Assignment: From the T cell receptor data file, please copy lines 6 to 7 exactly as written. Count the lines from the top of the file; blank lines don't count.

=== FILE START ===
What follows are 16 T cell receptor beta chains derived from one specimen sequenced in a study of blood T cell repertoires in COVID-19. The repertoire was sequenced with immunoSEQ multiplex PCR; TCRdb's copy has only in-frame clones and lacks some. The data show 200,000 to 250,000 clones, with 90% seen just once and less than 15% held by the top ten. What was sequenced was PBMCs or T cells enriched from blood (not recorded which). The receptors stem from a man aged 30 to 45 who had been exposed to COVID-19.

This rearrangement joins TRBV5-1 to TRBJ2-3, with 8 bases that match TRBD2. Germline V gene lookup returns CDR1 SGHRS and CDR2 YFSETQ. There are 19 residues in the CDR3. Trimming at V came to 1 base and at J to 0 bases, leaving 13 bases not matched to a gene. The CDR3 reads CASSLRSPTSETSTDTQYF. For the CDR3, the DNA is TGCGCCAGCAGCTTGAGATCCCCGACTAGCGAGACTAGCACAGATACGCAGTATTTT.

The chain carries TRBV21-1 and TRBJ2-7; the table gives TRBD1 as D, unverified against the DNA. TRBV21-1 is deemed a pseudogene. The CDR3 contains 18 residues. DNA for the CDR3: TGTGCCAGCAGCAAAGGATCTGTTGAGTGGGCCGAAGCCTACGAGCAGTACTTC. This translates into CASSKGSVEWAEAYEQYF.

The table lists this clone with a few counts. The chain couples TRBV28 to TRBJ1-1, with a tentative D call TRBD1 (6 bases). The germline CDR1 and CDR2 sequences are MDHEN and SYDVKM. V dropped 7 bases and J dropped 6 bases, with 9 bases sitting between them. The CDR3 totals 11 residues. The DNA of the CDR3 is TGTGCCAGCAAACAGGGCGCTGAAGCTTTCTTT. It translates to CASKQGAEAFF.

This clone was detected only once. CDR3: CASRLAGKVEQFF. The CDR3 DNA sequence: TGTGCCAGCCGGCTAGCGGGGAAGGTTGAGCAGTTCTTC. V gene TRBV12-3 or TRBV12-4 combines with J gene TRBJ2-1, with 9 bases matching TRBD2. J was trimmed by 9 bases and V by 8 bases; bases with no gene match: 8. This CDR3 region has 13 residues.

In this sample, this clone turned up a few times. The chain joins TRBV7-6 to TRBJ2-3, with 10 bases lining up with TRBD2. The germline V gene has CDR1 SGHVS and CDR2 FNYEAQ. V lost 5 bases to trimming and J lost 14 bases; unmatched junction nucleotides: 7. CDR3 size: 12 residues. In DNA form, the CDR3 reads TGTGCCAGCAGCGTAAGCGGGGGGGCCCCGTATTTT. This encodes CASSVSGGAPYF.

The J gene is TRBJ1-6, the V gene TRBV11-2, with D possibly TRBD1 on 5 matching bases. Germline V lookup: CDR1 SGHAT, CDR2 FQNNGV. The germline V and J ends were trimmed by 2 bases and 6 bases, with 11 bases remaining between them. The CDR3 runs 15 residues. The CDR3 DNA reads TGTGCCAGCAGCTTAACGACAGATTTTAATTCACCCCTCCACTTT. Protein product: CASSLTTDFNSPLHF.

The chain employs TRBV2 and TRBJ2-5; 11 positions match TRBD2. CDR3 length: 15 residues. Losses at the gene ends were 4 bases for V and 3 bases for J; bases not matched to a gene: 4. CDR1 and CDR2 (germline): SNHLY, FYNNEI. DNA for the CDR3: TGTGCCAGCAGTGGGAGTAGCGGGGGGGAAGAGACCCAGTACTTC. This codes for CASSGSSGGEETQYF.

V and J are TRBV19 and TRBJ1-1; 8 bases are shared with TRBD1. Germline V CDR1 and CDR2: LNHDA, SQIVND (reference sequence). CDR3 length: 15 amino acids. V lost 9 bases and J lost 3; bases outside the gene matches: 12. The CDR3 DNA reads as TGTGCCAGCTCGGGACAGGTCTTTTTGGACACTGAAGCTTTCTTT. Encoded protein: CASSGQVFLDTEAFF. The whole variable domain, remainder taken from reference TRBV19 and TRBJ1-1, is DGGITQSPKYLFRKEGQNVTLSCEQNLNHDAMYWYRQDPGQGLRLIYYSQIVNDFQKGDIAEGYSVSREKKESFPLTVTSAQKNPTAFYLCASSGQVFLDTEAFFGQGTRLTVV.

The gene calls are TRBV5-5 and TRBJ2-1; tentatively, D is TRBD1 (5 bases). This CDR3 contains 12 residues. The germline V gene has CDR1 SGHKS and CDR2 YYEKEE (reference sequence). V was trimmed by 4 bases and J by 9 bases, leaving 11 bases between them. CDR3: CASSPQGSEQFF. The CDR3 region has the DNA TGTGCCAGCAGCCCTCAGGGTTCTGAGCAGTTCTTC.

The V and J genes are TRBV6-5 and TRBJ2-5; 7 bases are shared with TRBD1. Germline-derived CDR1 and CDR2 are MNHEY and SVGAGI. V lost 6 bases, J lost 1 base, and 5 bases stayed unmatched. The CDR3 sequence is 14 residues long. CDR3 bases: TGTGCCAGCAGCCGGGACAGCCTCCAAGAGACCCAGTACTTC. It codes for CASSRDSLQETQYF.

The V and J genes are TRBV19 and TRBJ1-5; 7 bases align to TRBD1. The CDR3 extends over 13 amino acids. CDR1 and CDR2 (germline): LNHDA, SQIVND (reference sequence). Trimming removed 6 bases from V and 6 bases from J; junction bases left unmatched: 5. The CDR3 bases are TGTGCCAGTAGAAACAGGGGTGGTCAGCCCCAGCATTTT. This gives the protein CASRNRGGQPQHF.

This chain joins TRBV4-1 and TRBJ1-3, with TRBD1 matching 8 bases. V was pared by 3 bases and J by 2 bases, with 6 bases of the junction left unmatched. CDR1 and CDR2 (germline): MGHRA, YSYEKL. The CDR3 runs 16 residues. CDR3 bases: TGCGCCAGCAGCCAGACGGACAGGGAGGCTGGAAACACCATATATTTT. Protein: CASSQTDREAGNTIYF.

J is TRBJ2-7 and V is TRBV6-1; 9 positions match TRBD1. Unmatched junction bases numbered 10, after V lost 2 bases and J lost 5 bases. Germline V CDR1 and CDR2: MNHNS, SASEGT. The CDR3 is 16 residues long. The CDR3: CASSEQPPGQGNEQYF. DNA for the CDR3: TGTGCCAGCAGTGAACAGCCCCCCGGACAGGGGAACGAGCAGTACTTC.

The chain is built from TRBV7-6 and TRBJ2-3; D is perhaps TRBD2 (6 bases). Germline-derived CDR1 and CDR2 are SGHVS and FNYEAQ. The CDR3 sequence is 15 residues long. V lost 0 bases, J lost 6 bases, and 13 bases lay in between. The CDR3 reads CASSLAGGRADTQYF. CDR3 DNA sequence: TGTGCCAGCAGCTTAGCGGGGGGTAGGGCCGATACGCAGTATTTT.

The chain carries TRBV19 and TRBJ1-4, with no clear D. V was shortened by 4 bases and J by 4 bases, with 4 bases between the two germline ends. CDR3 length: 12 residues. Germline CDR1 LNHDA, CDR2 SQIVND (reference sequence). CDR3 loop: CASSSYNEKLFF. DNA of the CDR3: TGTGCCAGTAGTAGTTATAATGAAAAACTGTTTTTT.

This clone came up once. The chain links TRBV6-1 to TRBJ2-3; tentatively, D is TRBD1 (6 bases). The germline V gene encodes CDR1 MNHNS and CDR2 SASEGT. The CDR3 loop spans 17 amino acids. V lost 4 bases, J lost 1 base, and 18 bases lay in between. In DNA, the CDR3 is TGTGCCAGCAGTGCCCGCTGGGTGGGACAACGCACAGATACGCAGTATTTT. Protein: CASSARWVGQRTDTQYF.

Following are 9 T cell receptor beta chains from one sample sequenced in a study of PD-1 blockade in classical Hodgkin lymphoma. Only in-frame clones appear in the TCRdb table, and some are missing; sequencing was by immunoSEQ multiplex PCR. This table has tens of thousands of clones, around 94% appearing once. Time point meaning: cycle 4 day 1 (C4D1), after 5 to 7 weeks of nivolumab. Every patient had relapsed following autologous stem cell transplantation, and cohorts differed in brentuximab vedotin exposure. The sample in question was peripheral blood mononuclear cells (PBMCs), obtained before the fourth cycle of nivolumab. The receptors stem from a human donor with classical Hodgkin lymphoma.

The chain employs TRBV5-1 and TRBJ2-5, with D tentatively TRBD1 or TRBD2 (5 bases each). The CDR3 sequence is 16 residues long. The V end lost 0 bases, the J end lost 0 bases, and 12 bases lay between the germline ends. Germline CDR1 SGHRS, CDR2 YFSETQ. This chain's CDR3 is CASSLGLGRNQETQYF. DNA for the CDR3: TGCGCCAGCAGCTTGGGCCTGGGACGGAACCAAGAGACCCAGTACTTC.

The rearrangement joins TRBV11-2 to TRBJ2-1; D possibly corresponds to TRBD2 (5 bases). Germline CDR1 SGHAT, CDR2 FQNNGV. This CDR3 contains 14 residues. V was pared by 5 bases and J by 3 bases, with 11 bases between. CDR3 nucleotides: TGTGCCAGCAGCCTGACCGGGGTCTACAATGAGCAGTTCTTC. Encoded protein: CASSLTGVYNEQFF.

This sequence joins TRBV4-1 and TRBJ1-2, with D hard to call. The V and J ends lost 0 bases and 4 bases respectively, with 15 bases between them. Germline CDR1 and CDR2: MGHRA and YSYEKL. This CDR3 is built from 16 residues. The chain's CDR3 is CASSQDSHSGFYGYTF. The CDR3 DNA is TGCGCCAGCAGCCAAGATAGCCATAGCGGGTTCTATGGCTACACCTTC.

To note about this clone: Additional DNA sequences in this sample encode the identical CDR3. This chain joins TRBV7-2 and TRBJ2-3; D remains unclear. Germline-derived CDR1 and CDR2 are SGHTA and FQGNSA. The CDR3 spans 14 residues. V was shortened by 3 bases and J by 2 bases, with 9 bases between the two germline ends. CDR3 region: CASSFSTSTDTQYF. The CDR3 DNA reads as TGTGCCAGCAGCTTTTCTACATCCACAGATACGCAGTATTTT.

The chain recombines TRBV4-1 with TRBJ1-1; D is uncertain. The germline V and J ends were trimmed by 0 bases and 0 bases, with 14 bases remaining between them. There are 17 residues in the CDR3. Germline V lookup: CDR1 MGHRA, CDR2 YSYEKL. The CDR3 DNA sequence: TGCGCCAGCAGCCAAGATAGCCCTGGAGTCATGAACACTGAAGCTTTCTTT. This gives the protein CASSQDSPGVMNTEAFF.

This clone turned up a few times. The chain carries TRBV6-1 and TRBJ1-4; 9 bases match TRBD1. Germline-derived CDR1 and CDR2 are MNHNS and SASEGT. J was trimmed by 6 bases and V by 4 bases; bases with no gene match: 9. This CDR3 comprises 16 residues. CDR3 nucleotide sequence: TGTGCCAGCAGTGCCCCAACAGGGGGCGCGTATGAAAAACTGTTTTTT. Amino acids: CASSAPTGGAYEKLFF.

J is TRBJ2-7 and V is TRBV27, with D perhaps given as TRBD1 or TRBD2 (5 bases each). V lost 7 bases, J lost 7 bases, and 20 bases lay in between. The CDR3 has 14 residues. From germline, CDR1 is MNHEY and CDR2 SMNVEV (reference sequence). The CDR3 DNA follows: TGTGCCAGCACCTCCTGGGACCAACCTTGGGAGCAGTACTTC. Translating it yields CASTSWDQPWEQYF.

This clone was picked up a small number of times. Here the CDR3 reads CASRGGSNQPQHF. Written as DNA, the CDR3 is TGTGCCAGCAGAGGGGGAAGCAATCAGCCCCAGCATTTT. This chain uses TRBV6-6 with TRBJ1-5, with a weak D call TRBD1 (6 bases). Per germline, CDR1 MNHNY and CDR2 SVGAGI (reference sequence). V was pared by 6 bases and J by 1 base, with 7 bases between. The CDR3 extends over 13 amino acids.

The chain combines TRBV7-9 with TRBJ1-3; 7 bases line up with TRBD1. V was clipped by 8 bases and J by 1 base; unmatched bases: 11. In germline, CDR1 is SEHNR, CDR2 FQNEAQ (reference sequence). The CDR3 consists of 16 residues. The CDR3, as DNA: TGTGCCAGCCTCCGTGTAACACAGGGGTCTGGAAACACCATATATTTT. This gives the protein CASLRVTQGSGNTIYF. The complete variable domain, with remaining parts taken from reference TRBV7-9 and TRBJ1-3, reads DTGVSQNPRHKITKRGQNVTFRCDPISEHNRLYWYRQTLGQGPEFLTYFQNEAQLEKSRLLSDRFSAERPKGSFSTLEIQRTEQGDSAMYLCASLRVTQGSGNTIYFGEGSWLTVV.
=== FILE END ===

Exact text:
In this sample, this clone turned up a few times. The chain joins TRBV7-6 to TRBJ2-3, with 10 bases lining up with TRBD2. The germline V gene has CDR1 SGHVS and CDR2 FNYEAQ. V lost 5 bases to trimming and J lost 14 bases; unmatched junction nucleotides: 7. CDR3 size: 12 residues. In DNA form, the CDR3 reads TGTGCCAGCAGCGTAAGCGGGGGGGCCCCGTATTTT. This encodes CASSVSGGAPYF.

The J gene is TRBJ1-6, the V gene TRBV11-2, with D possibly TRBD1 on 5 matching bases. Germline V lookup: CDR1 SGHAT, CDR2 FQNNGV. The germline V and J ends were trimmed by 2 bases and 6 bases, with 11 bases remaining between them. The CDR3 runs 15 residues. The CDR3 DNA reads TGTGCCAGCAGCTTAACGACAGATTTTAATTCACCCCTCCACTTT. Protein product: CASSLTTDFNSPLHF.